The Significance of Uttarayana


Uttarayana – Tilting of Earth vis-a-vis Sun’s Reach    

One of the oldest expositions in astronomy is our very own Surya Siddhanta that lays down rules with regard to the motions of celestial bodies. The treatise informs about actual positions of luminaries in the sky, giving their locations along with calculations of solar eclipses and solstices. One may be surprised to learn that it also gives information on the lengths of the Earth’s diameter and circumference!

Surya Siddhanta or the Sun Treatise defines Uttarayana as the period between the Makara Sankranti occurring around January 14 and Karka Sankranti that falls around July 16. Uttara meaning North and Ayana meaning movement indicates the northward movement of the Sun on its celestial course. This is then the period that is celebrated all across our country as an auspicious time.

Today, we are at the threshold of Uttarayana when the Sun’s movement in relation to Earth shifts from its southern run to its northward progression. Spiritually inclined people readily identify this transition as a phase positively affecting their consciousness levels, facilitating them to thrive inwardly. The first half of Uttarayana until the equinox in March is a period that is more amenable to such awakening.

The human body is of course a cosmos in itself. All that occurs in the external realm manifests in subtle ways in the human body too. For many of us such transitions go unnoticed. But conscientious human beings can sense alignment to such movements that positively affect their bodies and bodily functions. Especially yogis and sensitized beings keep themselves attuned to such cosmic movements.

Makara Sankranti then is a festival that celebrates our oneness with the universe. It reminds us that we are part and parcel of the cosmos and that our human life is in conjunction with celestial movements of time and space. It may be likened to an enlightening phase bringing on universal fulfillment creating significant impacts on human system functioning. Yogic practices continue to teach people the significant relevance on human bodies as also attainment of spiritual processes.

Even as we might begin to fathom at celestial and spiritual connotations of this day, it is remarkable that it is celebrated with such gusto throughout the length and breadth of our country. Literally the first festival of the New Year, it pre-empts harsh winters coming to an end, is the harbinger of harvest and symbolizes joyous rites and rituals. It is a day best lived by children spending time flying kites – a tradition of our times.

Oneness with Nature

Oneness with Nature



Don’t Mess With Nature

Malin Landslide Disaster

Ecologically Sensitive Tracts in Sahaydari Valley

The Malin landslide was a disaster waiting to happen. It is mindlessness of authorities that invited the catastrophe in the wee morning hours, only to flatten an entire village into a slushy mound. Most houses along with the over 30 feet tall temple at the base of the hill, close to Dimbhe dam, are buried along with sleeping inmates. The village school and two-three houses are all that is left of Malin.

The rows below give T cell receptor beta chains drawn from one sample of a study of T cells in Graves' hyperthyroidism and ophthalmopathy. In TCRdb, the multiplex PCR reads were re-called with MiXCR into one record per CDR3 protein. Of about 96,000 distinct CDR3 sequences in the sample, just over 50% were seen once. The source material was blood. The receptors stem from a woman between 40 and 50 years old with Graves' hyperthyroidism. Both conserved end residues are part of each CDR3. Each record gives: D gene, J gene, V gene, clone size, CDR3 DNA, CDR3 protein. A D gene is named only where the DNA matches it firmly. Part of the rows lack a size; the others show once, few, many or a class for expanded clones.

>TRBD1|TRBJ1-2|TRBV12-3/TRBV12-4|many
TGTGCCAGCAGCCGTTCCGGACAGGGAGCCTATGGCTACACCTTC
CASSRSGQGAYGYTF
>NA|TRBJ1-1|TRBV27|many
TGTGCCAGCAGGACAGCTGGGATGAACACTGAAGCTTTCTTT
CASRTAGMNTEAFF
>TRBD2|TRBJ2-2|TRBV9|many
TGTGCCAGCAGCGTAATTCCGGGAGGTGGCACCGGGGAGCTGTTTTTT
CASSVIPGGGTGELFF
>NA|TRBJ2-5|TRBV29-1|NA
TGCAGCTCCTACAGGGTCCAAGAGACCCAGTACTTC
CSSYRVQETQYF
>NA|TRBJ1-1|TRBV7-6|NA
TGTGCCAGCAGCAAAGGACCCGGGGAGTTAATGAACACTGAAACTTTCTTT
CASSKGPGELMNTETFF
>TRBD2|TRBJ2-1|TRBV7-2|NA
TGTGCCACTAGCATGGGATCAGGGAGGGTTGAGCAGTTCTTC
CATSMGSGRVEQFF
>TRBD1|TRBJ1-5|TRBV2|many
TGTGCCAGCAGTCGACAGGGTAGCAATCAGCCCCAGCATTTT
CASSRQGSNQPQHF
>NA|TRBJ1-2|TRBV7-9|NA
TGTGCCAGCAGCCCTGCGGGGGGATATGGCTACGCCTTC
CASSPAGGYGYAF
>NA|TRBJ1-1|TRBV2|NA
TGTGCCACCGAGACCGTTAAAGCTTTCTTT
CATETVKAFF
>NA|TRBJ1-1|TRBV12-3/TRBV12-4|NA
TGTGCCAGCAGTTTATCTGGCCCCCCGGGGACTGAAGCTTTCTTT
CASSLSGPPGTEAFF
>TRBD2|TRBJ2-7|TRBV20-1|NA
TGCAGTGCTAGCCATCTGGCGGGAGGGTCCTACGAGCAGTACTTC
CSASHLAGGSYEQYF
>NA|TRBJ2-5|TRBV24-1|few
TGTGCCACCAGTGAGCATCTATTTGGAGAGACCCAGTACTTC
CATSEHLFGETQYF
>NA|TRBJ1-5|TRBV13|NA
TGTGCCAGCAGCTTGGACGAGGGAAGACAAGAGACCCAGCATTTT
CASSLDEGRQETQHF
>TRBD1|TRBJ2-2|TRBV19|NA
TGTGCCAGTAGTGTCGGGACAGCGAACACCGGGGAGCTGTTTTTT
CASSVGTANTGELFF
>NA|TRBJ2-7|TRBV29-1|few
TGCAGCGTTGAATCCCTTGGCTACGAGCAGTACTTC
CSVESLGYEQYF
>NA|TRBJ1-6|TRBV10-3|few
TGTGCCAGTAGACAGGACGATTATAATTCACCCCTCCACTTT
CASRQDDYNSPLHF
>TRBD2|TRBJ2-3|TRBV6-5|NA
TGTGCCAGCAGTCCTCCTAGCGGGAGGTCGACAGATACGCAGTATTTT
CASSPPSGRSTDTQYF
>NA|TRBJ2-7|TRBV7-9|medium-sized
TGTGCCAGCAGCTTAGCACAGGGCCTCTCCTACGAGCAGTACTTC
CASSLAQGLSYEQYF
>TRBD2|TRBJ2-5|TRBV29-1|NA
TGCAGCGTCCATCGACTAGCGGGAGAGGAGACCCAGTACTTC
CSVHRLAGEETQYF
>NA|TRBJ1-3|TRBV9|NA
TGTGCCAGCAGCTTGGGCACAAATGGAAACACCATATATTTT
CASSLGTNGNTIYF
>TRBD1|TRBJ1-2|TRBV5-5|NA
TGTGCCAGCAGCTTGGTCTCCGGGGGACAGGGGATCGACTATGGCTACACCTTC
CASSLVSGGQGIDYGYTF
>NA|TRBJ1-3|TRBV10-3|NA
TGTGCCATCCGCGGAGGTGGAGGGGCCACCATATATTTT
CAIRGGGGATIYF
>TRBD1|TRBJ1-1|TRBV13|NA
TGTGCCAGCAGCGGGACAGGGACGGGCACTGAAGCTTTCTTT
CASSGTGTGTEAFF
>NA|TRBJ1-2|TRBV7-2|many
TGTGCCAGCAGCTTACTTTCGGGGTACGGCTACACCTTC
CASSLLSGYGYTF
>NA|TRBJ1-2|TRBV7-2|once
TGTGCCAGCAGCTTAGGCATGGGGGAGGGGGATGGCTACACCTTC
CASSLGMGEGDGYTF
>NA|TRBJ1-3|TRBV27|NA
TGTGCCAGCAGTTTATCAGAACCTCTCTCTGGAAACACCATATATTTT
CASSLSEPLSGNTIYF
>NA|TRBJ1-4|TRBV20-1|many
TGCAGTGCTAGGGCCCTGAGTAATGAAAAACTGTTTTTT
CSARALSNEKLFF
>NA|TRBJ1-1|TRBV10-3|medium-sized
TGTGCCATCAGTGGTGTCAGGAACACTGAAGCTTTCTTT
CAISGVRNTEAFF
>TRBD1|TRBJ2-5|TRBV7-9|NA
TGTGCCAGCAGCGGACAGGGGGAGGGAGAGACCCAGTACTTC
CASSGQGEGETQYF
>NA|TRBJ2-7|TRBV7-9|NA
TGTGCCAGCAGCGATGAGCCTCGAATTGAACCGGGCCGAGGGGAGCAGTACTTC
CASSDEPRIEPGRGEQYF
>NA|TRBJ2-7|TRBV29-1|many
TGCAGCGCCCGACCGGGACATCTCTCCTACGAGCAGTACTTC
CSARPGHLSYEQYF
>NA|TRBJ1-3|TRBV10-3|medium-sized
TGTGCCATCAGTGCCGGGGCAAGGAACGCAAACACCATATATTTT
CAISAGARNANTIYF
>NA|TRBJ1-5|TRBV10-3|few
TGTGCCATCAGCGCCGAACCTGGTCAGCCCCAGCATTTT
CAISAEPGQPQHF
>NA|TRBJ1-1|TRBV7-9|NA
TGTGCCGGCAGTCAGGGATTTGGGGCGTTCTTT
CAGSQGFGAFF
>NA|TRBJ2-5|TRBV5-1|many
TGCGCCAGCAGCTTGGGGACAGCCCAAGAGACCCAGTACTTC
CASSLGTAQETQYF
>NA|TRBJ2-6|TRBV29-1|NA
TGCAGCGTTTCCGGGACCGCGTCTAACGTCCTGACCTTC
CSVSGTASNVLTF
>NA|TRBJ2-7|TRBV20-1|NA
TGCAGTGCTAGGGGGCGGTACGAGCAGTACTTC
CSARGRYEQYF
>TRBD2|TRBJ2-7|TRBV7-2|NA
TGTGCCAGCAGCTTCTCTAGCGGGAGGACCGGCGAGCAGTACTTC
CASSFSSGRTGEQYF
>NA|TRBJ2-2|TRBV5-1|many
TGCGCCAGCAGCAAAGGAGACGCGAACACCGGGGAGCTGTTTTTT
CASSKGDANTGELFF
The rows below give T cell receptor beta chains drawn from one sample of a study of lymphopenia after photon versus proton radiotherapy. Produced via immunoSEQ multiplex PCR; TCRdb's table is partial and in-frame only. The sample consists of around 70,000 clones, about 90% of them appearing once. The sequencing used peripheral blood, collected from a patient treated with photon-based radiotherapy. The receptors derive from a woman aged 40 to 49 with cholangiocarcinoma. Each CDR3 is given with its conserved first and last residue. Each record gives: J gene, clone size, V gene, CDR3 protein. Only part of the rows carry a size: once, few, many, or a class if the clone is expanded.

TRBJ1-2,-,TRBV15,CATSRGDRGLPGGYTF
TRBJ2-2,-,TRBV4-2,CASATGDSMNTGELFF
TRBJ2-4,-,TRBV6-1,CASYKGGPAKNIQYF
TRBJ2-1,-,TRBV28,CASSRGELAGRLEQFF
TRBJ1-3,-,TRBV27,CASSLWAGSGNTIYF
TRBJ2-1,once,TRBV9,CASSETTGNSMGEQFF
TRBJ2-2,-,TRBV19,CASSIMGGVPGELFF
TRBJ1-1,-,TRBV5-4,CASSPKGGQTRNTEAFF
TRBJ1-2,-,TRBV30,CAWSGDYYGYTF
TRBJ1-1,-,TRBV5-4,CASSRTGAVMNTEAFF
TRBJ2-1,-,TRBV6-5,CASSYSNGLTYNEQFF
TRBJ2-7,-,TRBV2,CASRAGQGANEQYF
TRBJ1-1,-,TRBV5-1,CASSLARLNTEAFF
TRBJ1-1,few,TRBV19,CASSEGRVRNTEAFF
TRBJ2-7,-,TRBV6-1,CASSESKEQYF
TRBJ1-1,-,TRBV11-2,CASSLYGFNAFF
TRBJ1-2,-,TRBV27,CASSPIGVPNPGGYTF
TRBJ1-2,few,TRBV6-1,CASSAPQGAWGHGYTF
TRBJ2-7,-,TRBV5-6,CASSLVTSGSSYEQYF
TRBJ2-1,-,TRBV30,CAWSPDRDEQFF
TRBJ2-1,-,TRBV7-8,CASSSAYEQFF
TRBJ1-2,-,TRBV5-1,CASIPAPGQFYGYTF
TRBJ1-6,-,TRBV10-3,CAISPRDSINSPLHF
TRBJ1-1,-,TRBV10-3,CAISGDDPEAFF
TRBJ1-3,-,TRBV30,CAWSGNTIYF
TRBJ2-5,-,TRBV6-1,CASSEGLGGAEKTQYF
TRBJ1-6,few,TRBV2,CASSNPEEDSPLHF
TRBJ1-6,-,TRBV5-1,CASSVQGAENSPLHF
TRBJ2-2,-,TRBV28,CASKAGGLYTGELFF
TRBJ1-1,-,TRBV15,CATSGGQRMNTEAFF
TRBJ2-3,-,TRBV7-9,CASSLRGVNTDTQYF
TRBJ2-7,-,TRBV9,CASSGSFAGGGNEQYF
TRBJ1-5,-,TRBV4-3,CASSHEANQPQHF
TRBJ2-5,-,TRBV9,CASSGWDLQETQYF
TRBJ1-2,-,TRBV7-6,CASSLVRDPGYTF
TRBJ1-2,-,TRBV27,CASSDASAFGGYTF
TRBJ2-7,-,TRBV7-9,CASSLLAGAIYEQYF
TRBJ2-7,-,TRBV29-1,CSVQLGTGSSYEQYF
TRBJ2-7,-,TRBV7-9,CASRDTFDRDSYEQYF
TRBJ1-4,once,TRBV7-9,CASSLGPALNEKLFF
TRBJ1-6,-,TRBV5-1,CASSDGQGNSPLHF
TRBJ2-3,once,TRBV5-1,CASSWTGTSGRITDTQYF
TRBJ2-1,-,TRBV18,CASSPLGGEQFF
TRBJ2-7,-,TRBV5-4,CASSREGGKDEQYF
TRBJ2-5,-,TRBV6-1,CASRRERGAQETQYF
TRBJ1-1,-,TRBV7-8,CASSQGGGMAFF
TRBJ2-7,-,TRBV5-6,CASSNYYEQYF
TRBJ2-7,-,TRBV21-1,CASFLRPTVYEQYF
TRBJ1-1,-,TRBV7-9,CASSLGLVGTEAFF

The residents, predominantly tribals – Koli Mahadeos, Thakars, Kathodis, Katkaris, Koli Dhors and Tokare Kolis were Dimbhe Dam oustees relocated in Ambegaon taluka. Following the ‘Tribal Settlement Plan’ the Tribal Development Department had relocated people in Malin that figured along with 30 other villages resettled in the vicinity. The fact that rainy season will have landslides occurring in the hills and ghats was completely overlooked.

It is well known that this area, tucked in the fragile ecological area in the valley of Sahyadri Hills, is prone to landslides. Unplanned urbanization has even farm-houses, roads, hotels, quarrying and other environmentally detrimental activities happening here. The area on hill slopes too is rife with unwarranted construction activities, in the hitherto unknown Malin.

However the powers-that-be knew full well Malin would face disaster. It was included in the list of ecologically fragile areas that were to be preserved. There is to be no human interference here as per the notification issued by the Ministry of Environment & Forests in 2013 under list of State-wise, District-wise and Taluka-wise villages in ESA (Ecologically Sensitive Area). Malin along with a list of villages falls in this category.

It also appears that the comprehensive Western Ecology Report by Dr Madhav Gadgil, a scientist of International repute, had been pushed under the carpet. Other geology experts had warned of the likelihood of landslides in villages located along the backwaters of Dimbhe dam. The recommendation had been that the state government undertake a survey of villages to identify the hills that display “landslide symptoms”.

Geological Survey of India, Nagpur has sent a team to survey the area. The survey will identify cracks in hills, tilting of trees and electric poles and these signs will require villagers to be relocated to safer places. Actually the reason for landslide at Malin has also been due to leveling of hilly land for cultivation for which trees were uprooted. With nothing to allow the soil to hold on to, it became more prone to disaster. Also stone quarrying activity made land unstable leading to accelerating the landslide.

People had of course been reporting the hill slopes were unstable. Cracks in hillsides and houses, tilting of trees had been observed in villages in a five-kilometer radius of Dimbhe dam’s catchment area. With the incessant rainfall of monsoons, indiscriminate tree felling, excavation and construction activity the waters had seeped into the hills making the soil soft that gradually lead to the catastrophe.

Don't Mess With Nature

Malin Landslide Disaster